2. Eleanor flees to Europe after a breakdown at work that was severe enough to hint at criminal charges. It is not until much later in the novel that the reader learns that it was a letter containing shocking revelations that set her off. Do you think Eleanor might have maintained her equilibrium had she not received Dottie’s letter? Had Eleanor’s recovery been more complete in childhood, might she have been less vulnerable to this later trigger?

3. Eleanor decides not to tell Orlando about the cataclysmic event of her childhood. The reader increasingly learns of deeper levels of Eleanor’s deceptions, most notably the lies she tells herself. A lie can lead to another lie, until it is hard to distinguish truth from fiction, making it almost impossible to extricate from the lies in an undamaged way. Is there a point in Eleanor’s life where you feel that she (or those around her) could have applied the brakes to her runaway emotional train?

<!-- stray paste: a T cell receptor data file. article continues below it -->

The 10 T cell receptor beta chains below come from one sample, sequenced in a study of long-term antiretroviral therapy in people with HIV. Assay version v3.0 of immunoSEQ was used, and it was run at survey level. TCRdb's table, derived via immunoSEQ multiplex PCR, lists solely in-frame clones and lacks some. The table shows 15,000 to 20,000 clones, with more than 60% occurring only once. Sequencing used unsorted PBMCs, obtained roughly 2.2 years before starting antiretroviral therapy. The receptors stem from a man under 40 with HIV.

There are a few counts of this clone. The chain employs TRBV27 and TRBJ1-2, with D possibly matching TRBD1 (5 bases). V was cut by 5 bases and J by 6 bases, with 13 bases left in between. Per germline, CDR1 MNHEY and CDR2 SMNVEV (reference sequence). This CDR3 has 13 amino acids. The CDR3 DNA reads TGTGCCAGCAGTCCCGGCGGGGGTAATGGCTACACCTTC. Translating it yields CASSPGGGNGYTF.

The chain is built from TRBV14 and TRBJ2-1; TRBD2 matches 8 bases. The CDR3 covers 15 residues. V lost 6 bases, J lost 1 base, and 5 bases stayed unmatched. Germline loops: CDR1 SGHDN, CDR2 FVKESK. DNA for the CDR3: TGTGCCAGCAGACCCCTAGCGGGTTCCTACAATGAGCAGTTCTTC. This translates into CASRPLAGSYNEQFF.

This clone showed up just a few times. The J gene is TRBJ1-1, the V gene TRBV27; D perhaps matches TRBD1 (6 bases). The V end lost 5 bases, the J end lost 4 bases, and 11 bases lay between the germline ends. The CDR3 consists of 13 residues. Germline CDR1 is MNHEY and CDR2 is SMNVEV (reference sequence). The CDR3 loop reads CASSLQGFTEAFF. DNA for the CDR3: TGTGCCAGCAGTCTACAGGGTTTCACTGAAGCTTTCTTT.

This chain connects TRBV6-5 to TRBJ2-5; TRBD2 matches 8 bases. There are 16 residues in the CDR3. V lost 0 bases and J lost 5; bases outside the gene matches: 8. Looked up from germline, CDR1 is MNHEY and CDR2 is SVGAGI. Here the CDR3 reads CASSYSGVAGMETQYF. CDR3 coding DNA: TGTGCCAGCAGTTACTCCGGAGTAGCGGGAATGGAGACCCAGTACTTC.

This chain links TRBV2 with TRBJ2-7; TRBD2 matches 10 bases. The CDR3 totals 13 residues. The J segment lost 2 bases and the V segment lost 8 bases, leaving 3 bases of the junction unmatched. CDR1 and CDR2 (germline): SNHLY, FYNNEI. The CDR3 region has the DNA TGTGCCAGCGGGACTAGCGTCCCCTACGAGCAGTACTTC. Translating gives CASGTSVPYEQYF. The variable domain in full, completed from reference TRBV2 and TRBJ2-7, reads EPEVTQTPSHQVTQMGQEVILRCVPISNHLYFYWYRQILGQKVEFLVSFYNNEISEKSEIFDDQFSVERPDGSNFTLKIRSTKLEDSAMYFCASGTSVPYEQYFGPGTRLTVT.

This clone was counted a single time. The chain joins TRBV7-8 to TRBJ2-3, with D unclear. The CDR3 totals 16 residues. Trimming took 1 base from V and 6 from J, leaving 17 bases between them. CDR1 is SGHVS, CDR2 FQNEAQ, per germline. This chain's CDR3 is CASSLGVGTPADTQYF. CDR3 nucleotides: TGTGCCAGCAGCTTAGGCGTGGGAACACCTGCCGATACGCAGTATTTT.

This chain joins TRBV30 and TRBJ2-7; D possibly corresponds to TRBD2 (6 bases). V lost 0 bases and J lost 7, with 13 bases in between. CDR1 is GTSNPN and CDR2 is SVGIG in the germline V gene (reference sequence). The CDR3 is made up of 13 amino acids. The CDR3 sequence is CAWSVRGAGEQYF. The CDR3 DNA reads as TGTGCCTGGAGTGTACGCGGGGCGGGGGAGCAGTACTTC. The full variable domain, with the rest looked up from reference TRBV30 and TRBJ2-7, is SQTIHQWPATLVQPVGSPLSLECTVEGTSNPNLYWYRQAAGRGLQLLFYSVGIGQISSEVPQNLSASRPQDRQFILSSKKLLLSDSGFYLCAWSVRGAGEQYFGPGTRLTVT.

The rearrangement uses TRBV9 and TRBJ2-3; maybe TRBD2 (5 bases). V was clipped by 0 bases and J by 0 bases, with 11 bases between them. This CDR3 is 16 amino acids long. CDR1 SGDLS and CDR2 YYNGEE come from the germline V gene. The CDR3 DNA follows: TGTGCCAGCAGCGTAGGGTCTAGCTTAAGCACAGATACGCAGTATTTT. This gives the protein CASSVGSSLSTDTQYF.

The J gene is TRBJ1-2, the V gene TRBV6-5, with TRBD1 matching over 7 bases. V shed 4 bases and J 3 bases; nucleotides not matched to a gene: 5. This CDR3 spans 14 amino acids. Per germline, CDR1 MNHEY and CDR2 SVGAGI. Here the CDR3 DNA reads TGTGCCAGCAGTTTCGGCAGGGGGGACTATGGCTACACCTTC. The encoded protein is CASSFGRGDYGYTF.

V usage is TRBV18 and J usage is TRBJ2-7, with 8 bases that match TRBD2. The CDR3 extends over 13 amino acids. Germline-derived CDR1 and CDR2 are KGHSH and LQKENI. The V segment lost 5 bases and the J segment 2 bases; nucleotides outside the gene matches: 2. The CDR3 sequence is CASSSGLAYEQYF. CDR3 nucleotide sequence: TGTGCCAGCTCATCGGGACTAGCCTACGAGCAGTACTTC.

4. One of the most important elements of Daphne du Maurier’s novel, Rebecca, on which Ruby Falls is loosely based, is its sense of place. The first line in Rebecca, “Last night I dreamt I went to Manderley again,” establishes a location that is dreamlike and, perhaps, ominous. Hollywood is a familiar setting to any of us who have watched movies since their inception. We recognize the twisty streets of the Hollywood Hills and their signature lampposts, the gates of the Paramount Pictures lot, the Hollywood sign. Did you find that the Hollywood setting of Ruby Falls added to the ethereal and unsettling mood of the novel in the way that Manderley and the coast of Cornwall does in Rebecca?]